Jonathan Adler: Twenty-four years.
Dennis Scully: Twenty-four years, so it seems as if he's a very supportive and inspirational partner for you.
Jonathan Adler: It is funny because Slimon as I call him among other things and I have been together forever, we're very much aligned, I think in as much as people think about us, which is probably not enough, I think people should think even way -
Dennis Scully: More than they are -
Jonathan Adler: Yes, they should constantly be thinking about us.
Dennis Scully: What else are they thinking about?
Jonathan Adler: I don't really get it. I'm thinking about us all the time, so I don't ever know whatever else are thinking about, but it is funny. I think people, in as much as they think about us, want us to be this like supportive, inspirational like couple there for each there -
Dennis Scully: Don't shatter my illusions about that.
Jonathan Adler: No, we're basically just kind of one-person at this point. We've been together forever. It's like, I don't know. We just have a very, very shared world views, flexibility point of view and but mostly we're just like any old married idiotic couple bickering over the remote control and fighting over who made the last cup of tea. He is of course a creative genius and that's his professional life at home. He's just that guy on the sofa and actually watching tele.
Dennis Scully: The sofa which you're constantly changing out as you use home as sort of a little creative space for you.
Jonathan Adler: Bro, my poor. Actually, [inaudible 00:20:51] about Simon. He's a very, very poor long-suffering husband who comes home to a new decorating scheme on the daily as I Auntie Mame my way through life, and in that sense, he's very long suffering. It's a new sofa every day.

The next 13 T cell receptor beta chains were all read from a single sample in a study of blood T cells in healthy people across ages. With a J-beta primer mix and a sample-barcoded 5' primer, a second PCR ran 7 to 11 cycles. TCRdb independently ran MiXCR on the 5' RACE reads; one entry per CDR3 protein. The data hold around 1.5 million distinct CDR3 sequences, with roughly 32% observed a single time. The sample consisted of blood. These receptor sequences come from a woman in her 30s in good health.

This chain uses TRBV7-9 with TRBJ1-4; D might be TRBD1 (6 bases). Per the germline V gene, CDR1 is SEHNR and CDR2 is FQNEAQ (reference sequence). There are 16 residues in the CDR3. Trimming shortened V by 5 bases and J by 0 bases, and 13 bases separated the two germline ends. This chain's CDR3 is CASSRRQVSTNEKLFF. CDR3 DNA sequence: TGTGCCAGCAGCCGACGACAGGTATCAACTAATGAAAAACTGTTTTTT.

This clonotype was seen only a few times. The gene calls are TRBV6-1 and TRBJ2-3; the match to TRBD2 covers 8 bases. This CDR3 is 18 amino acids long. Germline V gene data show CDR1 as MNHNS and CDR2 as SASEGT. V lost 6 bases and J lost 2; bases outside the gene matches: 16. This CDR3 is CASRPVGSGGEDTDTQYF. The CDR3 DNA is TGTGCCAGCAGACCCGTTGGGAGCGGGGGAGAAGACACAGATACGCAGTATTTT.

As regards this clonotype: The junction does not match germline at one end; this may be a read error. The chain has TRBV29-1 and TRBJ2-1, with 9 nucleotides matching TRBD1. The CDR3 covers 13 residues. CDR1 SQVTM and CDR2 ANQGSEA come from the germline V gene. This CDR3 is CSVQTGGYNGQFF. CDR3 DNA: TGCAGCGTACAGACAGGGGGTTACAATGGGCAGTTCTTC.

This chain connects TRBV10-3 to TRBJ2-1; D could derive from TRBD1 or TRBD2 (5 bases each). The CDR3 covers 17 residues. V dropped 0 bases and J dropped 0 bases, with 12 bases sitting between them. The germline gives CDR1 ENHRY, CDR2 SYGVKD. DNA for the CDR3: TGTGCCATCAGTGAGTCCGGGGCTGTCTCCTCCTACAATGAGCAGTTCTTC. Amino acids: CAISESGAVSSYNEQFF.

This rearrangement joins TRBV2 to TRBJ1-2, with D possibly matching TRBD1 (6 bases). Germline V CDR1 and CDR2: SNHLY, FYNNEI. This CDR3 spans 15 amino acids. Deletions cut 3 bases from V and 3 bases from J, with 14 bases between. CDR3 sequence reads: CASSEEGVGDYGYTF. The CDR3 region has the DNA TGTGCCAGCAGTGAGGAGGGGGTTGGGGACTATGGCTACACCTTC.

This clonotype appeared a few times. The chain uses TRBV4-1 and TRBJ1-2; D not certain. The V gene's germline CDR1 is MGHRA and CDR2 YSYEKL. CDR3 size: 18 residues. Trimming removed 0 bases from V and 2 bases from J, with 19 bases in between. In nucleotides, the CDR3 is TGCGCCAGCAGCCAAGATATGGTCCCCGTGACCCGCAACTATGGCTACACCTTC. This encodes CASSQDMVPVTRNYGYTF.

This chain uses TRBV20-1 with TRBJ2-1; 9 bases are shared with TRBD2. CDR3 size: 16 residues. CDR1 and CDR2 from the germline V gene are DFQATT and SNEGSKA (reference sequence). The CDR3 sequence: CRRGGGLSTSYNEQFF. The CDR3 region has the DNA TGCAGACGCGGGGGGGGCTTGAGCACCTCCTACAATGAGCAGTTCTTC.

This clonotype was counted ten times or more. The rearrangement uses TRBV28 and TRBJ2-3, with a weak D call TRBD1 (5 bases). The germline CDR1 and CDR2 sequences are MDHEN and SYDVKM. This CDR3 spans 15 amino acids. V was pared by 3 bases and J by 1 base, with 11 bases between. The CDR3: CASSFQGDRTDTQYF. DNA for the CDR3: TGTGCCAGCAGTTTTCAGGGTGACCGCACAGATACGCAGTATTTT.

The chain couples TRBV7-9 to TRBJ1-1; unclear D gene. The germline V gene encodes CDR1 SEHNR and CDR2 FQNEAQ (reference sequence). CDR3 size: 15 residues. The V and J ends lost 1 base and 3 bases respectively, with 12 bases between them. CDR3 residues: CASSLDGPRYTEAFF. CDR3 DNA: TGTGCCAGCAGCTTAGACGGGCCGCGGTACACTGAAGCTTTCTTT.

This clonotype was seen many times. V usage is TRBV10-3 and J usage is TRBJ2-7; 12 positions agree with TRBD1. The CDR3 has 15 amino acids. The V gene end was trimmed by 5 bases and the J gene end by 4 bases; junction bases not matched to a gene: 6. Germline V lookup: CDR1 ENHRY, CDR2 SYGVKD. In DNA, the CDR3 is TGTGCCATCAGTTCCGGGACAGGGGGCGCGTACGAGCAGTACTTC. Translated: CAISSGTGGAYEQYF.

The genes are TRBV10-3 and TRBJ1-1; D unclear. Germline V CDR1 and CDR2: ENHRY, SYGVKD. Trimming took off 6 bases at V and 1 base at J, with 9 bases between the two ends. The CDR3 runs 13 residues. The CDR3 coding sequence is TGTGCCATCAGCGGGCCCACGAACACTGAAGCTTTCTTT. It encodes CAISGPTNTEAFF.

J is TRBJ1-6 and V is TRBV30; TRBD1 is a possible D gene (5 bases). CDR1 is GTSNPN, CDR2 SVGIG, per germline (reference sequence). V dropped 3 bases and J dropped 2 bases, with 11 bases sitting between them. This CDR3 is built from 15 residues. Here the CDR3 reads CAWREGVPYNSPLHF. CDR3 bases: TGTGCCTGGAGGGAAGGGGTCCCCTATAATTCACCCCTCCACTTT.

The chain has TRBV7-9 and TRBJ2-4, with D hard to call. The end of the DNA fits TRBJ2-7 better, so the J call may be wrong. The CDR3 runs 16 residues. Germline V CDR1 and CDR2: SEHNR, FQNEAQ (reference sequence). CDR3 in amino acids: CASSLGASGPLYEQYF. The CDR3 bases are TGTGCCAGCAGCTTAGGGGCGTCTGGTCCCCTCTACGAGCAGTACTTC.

Dennis Scully: Yes and I can imagine that's not easy for him.
Jonathan Adler: My god, it's not. No.
Dennis Scully: Yes, well, he's very patient, and as you say long suffering, but you guys have a great relationship.
Jonathan Adler: Yes.
Dennis Scully: I know that he has pushed you along at various times in your career.
Jonathan Adler: Yeah.
Dennis Scully: Perhaps stretched you.
Jonathan Adler: Yeah and actually this is a great opportunity for me to come out and say that actually we're more than just a couple. We actually are members of the trouple and so that you're hearing first. The third member of our relationship is our mutt, Foxylady, who is a gorgeous 12-pound little rescue dog who is really the anchor of our trouple.
Dennis Scully: Okay, you're officially declaring you are a trouple.
Jonathan Adler: I'm officially declaring myself a trouple.
Dennis Scully: This is big and we're breaking it on Business of Home.
Jonathan Adler: Breaking today and I'm really hoping now that we won marriage equality for gay people, I'm really hoping that soon the state and everyone will recognize our romantic partnership.